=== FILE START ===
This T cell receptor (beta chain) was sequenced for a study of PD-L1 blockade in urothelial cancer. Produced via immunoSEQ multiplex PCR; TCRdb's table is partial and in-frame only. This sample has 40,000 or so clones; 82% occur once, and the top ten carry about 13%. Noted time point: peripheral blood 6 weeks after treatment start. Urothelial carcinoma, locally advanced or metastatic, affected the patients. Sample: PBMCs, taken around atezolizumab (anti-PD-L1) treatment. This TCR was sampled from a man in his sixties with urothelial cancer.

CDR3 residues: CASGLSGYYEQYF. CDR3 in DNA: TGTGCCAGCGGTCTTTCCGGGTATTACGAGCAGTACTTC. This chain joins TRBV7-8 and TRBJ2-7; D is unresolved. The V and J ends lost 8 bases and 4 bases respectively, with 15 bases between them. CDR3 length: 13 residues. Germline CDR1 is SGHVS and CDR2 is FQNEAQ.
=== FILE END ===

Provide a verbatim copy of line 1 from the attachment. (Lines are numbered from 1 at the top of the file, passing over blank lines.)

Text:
This T cell receptor (beta chain) was sequenced for a study of PD-L1 blockade in urothelial cancer. Produced via immunoSEQ multiplex PCR; TCRdb's table is partial and in-frame only. This sample has 40,000 or so clones; 82% occur once, and the top ten carry about 13%. Noted time point: peripheral blood 6 weeks after treatment start. Urothelial carcinoma, locally advanced or metastatic, affected the patients. Sample: PBMCs, taken around atezolizumab (anti-PD-L1) treatment. This TCR was sampled from a man in his sixties with urothelial cancer.